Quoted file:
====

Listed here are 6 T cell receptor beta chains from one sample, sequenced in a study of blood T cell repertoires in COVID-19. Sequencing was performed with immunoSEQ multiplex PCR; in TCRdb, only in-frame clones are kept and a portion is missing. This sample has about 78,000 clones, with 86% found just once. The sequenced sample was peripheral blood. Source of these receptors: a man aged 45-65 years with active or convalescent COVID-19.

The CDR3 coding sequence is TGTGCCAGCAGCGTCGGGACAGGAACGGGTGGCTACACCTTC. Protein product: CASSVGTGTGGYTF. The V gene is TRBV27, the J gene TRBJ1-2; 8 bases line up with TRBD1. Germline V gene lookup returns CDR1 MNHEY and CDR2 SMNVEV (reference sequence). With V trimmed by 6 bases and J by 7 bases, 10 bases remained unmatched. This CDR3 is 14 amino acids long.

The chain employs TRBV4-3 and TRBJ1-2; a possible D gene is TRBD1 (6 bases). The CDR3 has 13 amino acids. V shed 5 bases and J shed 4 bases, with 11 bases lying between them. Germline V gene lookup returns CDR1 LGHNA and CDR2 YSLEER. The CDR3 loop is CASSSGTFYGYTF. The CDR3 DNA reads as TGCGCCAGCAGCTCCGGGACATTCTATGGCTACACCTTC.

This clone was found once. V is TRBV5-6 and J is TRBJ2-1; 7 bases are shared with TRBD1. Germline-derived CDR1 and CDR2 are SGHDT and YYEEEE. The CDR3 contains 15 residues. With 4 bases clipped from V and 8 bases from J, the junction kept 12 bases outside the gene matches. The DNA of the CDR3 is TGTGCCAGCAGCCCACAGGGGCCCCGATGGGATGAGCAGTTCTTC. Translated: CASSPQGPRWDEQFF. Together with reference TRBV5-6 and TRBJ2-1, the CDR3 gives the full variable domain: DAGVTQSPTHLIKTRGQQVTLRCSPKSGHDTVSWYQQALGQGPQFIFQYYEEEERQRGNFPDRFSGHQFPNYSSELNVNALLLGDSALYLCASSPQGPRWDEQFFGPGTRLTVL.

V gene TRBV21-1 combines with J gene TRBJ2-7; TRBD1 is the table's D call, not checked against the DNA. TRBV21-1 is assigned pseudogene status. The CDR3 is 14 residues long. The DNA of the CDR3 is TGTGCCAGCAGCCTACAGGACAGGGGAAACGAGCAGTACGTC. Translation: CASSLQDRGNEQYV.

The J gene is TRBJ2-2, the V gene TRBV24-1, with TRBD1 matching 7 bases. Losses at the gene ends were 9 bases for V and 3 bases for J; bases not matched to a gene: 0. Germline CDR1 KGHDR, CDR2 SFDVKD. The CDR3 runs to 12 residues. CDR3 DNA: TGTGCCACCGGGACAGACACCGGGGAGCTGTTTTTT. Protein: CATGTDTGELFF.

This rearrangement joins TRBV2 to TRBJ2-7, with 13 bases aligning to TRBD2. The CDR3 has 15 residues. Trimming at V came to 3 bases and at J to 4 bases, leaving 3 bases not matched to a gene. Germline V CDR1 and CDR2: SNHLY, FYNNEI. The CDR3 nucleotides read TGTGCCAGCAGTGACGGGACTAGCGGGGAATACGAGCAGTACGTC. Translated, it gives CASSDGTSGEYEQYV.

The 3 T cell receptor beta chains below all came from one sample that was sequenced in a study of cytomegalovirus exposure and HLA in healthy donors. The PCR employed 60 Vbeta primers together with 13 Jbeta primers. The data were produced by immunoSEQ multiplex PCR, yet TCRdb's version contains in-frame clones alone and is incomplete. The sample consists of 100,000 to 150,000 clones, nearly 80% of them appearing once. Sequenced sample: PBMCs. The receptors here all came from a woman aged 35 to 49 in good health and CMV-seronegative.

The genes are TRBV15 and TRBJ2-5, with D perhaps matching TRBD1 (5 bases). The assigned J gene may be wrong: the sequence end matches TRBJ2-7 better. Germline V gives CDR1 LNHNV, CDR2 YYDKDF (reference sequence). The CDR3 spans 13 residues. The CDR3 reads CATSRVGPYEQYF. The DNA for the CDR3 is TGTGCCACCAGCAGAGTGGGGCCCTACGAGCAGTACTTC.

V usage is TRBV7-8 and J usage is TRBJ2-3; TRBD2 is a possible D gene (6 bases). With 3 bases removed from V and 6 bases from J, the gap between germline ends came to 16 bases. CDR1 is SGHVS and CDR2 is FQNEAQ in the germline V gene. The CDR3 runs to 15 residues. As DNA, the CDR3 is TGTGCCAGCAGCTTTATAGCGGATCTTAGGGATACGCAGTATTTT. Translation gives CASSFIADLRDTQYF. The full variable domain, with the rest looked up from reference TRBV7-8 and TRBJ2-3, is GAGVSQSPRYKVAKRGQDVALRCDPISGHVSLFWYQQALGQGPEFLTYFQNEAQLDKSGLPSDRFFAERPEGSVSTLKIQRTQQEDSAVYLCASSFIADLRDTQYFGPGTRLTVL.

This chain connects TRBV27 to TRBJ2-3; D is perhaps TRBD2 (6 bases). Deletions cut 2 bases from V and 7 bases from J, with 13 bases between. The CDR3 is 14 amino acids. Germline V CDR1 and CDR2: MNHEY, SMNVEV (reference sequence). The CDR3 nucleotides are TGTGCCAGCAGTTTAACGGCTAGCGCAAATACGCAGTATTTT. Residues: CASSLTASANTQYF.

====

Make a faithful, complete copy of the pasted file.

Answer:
Listed here are 6 T cell receptor beta chains from one sample, sequenced in a study of blood T cell repertoires in COVID-19. Sequencing was performed with immunoSEQ multiplex PCR; in TCRdb, only in-frame clones are kept and a portion is missing. This sample has about 78,000 clones, with 86% found just once. The sequenced sample was peripheral blood. Source of these receptors: a man aged 45-65 years with active or convalescent COVID-19.

The CDR3 coding sequence is TGTGCCAGCAGCGTCGGGACAGGAACGGGTGGCTACACCTTC. Protein product: CASSVGTGTGGYTF. The V gene is TRBV27, the J gene TRBJ1-2; 8 bases line up with TRBD1. Germline V gene lookup returns CDR1 MNHEY and CDR2 SMNVEV (reference sequence). With V trimmed by 6 bases and J by 7 bases, 10 bases remained unmatched. This CDR3 is 14 amino acids long.

The chain employs TRBV4-3 and TRBJ1-2; a possible D gene is TRBD1 (6 bases). The CDR3 has 13 amino acids. V shed 5 bases and J shed 4 bases, with 11 bases lying between them. Germline V gene lookup returns CDR1 LGHNA and CDR2 YSLEER. The CDR3 loop is CASSSGTFYGYTF. The CDR3 DNA reads as TGCGCCAGCAGCTCCGGGACATTCTATGGCTACACCTTC.

This clone was found once. V is TRBV5-6 and J is TRBJ2-1; 7 bases are shared with TRBD1. Germline-derived CDR1 and CDR2 are SGHDT and YYEEEE. The CDR3 contains 15 residues. With 4 bases clipped from V and 8 bases from J, the junction kept 12 bases outside the gene matches. The DNA of the CDR3 is TGTGCCAGCAGCCCACAGGGGCCCCGATGGGATGAGCAGTTCTTC. Translated: CASSPQGPRWDEQFF. Together with reference TRBV5-6 and TRBJ2-1, the CDR3 gives the full variable domain: DAGVTQSPTHLIKTRGQQVTLRCSPKSGHDTVSWYQQALGQGPQFIFQYYEEEERQRGNFPDRFSGHQFPNYSSELNVNALLLGDSALYLCASSPQGPRWDEQFFGPGTRLTVL.

V gene TRBV21-1 combines with J gene TRBJ2-7; TRBD1 is the table's D call, not checked against the DNA. TRBV21-1 is assigned pseudogene status. The CDR3 is 14 residues long. The DNA of the CDR3 is TGTGCCAGCAGCCTACAGGACAGGGGAAACGAGCAGTACGTC. Translation: CASSLQDRGNEQYV.

The J gene is TRBJ2-2, the V gene TRBV24-1, with TRBD1 matching 7 bases. Losses at the gene ends were 9 bases for V and 3 bases for J; bases not matched to a gene: 0. Germline CDR1 KGHDR, CDR2 SFDVKD. The CDR3 runs to 12 residues. CDR3 DNA: TGTGCCACCGGGACAGACACCGGGGAGCTGTTTTTT. Protein: CATGTDTGELFF.

This rearrangement joins TRBV2 to TRBJ2-7, with 13 bases aligning to TRBD2. The CDR3 has 15 residues. Trimming at V came to 3 bases and at J to 4 bases, leaving 3 bases not matched to a gene. Germline V CDR1 and CDR2: SNHLY, FYNNEI. The CDR3 nucleotides read TGTGCCAGCAGTGACGGGACTAGCGGGGAATACGAGCAGTACGTC. Translated, it gives CASSDGTSGEYEQYV.

The 3 T cell receptor beta chains below all came from one sample that was sequenced in a study of cytomegalovirus exposure and HLA in healthy donors. The PCR employed 60 Vbeta primers together with 13 Jbeta primers. The data were produced by immunoSEQ multiplex PCR, yet TCRdb's version contains in-frame clones alone and is incomplete. The sample consists of 100,000 to 150,000 clones, nearly 80% of them appearing once. Sequenced sample: PBMCs. The receptors here all came from a woman aged 35 to 49 in good health and CMV-seronegative.

The genes are TRBV15 and TRBJ2-5, with D perhaps matching TRBD1 (5 bases). The assigned J gene may be wrong: the sequence end matches TRBJ2-7 better. Germline V gives CDR1 LNHNV, CDR2 YYDKDF (reference sequence). The CDR3 spans 13 residues. The CDR3 reads CATSRVGPYEQYF. The DNA for the CDR3 is TGTGCCACCAGCAGAGTGGGGCCCTACGAGCAGTACTTC.

V usage is TRBV7-8 and J usage is TRBJ2-3; TRBD2 is a possible D gene (6 bases). With 3 bases removed from V and 6 bases from J, the gap between germline ends came to 16 bases. CDR1 is SGHVS and CDR2 is FQNEAQ in the germline V gene. The CDR3 runs to 15 residues. As DNA, the CDR3 is TGTGCCAGCAGCTTTATAGCGGATCTTAGGGATACGCAGTATTTT. Translation gives CASSFIADLRDTQYF. The full variable domain, with the rest looked up from reference TRBV7-8 and TRBJ2-3, is GAGVSQSPRYKVAKRGQDVALRCDPISGHVSLFWYQQALGQGPEFLTYFQNEAQLDKSGLPSDRFFAERPEGSVSTLKIQRTQQEDSAVYLCASSFIADLRDTQYFGPGTRLTVL.

This chain connects TRBV27 to TRBJ2-3; D is perhaps TRBD2 (6 bases). Deletions cut 2 bases from V and 7 bases from J, with 13 bases between. The CDR3 is 14 amino acids. Germline V CDR1 and CDR2: MNHEY, SMNVEV (reference sequence). The CDR3 nucleotides are TGTGCCAGCAGTTTAACGGCTAGCGCAAATACGCAGTATTTT. Residues: CASSLTASANTQYF.